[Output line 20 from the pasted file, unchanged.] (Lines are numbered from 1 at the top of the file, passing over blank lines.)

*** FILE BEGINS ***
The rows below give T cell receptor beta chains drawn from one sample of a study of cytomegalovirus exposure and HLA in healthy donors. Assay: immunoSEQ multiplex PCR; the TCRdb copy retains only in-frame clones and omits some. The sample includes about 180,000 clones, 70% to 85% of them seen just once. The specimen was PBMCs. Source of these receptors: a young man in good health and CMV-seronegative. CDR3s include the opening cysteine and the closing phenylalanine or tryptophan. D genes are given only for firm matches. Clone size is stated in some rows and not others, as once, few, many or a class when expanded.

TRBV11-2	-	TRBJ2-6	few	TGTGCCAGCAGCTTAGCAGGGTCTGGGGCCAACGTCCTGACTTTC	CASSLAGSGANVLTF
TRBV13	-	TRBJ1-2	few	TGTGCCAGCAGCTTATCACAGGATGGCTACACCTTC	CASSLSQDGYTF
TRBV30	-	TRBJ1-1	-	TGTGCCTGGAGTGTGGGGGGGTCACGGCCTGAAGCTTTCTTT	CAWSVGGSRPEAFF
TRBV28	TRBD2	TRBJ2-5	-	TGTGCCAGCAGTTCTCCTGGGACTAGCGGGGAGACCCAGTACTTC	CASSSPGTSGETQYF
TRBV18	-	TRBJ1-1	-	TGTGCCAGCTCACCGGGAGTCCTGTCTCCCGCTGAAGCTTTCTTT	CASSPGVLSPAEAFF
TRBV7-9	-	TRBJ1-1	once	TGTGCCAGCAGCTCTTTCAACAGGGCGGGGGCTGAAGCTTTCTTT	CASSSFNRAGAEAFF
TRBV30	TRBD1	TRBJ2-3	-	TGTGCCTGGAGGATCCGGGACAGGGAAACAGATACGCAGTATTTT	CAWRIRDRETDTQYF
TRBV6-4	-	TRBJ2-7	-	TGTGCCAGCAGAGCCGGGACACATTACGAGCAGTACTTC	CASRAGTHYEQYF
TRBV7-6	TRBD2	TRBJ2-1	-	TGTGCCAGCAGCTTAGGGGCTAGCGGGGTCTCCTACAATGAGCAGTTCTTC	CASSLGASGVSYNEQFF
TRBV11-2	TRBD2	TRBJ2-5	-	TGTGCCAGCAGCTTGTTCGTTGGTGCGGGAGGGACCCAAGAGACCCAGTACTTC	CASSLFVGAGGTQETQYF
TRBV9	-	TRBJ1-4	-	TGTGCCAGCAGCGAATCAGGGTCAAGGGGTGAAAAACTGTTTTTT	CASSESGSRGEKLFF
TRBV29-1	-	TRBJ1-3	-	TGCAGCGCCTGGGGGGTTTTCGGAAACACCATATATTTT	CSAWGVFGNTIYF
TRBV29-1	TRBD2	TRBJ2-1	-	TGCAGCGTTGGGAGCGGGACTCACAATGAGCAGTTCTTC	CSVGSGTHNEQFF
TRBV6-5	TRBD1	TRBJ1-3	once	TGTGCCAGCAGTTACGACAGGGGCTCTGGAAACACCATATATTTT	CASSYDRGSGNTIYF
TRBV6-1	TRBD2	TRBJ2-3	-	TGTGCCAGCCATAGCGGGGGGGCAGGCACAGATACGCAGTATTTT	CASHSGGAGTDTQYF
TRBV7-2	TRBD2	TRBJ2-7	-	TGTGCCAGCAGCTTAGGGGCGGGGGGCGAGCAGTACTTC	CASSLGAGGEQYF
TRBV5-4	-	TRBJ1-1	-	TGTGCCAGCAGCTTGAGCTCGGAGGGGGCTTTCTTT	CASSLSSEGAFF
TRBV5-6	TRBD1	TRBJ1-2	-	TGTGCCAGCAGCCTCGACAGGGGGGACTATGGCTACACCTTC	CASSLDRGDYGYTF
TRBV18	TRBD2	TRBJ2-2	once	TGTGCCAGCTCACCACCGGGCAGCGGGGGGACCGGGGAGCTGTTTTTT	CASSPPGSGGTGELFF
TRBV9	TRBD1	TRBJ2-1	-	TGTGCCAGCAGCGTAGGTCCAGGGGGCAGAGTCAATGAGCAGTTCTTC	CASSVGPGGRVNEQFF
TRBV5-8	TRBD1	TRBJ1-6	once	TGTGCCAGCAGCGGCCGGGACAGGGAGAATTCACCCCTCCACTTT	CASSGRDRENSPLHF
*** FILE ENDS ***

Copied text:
TRBV18	TRBD2	TRBJ2-2	once	TGTGCCAGCTCACCACCGGGCAGCGGGGGGACCGGGGAGCTGTTTTTT	CASSPPGSGGTGELFF